Utility workers and employees of emergency response companies who come into the state and briefly work on disaster recovery projects will not have to pay Iowa income taxes in the future. The governor has approved the new policy. Senator Joe Bolkcom of Iowa City says those workers will continue to pay taxes in their home states.
“Emergency personnel move to do disasters state-to-state, so we simplify how people get taxed,” Bolkcom says.
As an example, Representative Josh Byrnes of Osage says it applies to utility workers who come to Iowa to help restore power after an ice storm.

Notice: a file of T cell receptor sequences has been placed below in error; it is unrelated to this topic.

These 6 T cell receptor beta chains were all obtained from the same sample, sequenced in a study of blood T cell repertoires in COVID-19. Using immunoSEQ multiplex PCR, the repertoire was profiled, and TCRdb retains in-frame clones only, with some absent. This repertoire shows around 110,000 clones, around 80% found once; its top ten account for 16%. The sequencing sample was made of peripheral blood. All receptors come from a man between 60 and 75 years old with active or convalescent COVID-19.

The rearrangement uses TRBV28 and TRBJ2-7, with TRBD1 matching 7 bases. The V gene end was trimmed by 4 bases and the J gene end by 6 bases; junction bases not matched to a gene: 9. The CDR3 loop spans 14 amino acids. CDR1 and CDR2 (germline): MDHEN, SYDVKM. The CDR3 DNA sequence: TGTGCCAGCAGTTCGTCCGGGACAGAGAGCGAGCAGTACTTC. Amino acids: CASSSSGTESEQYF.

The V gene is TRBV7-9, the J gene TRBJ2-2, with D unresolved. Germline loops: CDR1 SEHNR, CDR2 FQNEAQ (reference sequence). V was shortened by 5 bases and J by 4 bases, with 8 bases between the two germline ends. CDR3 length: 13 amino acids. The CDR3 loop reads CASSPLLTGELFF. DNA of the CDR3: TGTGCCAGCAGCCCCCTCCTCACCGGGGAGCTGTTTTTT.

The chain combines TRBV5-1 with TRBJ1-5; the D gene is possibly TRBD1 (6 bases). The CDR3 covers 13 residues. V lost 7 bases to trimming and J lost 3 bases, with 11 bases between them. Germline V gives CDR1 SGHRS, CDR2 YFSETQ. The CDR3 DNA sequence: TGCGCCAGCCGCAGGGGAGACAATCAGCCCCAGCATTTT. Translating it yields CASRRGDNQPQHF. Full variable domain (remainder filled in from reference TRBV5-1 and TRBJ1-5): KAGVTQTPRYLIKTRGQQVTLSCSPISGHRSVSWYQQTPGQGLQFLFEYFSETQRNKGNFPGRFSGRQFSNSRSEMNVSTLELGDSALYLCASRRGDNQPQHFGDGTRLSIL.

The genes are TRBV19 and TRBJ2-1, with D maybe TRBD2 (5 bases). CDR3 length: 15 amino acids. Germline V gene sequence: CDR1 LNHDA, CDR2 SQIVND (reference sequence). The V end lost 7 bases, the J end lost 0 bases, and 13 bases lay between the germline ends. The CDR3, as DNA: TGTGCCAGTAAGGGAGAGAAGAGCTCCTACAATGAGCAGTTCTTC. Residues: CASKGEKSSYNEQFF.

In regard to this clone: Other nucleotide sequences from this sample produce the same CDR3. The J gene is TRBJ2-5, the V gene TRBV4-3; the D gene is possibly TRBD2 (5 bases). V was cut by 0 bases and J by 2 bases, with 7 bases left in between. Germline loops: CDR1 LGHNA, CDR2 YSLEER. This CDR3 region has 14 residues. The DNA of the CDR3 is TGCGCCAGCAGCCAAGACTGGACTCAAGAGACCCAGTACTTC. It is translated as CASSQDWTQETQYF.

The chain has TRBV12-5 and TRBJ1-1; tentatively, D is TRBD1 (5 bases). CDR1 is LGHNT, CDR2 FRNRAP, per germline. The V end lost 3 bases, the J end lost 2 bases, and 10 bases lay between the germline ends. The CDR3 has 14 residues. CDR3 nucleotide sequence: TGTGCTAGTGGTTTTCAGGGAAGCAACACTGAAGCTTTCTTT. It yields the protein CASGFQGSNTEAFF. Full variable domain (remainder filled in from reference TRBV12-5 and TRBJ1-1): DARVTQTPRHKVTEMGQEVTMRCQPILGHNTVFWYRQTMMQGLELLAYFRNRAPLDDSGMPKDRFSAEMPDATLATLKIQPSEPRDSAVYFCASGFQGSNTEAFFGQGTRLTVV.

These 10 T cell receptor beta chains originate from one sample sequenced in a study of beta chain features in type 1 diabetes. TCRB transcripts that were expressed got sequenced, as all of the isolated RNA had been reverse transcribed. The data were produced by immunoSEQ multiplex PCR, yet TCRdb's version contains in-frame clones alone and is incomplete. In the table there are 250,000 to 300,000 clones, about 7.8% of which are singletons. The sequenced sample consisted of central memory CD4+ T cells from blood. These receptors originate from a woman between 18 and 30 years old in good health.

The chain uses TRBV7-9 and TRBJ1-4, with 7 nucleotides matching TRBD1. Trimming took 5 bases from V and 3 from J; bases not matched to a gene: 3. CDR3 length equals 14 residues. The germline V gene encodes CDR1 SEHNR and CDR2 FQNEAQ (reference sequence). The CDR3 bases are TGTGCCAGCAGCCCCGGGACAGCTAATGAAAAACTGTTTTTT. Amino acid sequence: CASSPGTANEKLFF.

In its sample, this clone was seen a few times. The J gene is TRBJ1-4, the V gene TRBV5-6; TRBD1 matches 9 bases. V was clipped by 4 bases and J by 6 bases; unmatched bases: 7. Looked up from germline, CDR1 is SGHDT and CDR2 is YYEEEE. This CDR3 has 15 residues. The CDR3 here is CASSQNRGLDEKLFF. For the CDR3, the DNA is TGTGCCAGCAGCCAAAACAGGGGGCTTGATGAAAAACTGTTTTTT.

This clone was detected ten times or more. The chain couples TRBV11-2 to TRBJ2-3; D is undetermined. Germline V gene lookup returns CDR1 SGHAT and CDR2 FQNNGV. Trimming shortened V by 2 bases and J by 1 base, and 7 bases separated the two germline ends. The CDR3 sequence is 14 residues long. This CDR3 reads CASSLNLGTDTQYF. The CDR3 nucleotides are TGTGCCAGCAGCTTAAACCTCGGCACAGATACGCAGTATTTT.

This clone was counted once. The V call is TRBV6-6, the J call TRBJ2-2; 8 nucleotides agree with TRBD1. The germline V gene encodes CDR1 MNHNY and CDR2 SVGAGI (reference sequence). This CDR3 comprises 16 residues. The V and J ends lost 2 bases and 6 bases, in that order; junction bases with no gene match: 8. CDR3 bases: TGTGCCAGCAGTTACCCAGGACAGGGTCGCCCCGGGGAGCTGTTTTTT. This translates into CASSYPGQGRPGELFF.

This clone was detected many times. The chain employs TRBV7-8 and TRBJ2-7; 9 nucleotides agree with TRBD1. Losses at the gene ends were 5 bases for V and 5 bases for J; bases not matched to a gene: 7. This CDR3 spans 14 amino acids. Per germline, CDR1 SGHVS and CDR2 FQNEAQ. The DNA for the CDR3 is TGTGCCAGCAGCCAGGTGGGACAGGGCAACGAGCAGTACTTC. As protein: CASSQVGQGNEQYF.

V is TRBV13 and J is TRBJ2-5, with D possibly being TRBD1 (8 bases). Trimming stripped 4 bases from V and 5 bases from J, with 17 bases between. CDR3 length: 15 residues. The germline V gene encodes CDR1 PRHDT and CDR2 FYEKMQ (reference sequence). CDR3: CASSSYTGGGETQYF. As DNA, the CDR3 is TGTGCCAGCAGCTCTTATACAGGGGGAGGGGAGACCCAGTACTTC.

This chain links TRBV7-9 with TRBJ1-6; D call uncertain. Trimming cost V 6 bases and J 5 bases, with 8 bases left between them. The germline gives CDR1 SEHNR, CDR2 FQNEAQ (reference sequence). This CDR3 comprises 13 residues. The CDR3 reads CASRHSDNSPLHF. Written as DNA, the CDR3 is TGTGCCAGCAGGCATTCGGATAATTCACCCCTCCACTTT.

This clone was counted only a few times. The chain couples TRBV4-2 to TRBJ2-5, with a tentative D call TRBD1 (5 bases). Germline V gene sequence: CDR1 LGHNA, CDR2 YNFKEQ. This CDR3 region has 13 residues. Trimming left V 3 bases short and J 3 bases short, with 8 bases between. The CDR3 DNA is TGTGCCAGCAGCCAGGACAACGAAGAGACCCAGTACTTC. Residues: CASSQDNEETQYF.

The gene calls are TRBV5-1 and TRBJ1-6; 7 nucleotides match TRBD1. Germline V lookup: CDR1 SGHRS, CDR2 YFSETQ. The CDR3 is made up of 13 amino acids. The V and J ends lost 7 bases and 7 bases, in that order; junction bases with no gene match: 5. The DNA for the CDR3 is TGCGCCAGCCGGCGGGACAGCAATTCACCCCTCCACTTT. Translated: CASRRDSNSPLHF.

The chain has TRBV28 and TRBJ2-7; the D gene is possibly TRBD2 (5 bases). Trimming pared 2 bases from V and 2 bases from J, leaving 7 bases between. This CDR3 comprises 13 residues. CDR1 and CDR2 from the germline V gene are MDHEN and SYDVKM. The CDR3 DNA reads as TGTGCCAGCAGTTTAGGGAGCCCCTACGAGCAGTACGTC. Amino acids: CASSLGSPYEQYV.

“Basically what this does is it cuts out the red tape, doesn’t make them fill out all sorts of forms to pay Iowa income tax,” Byrnes says, “because normally they’re here for just a small window of time.”
Utility crews and other emergency response businesses helping New Jersey recover from Hurricane Sandy encountered all sorts of tax problems. Iowa’s new law is patterned after model legislation developed by the National Conference of State Legislatures and passed in many other states.
Last year, Iowa lawmakers voted to let Alliant Energy workers based in Wisconsin come into Iowa to work on emergency repairs without being required to pay income taxes to the State of Iowa.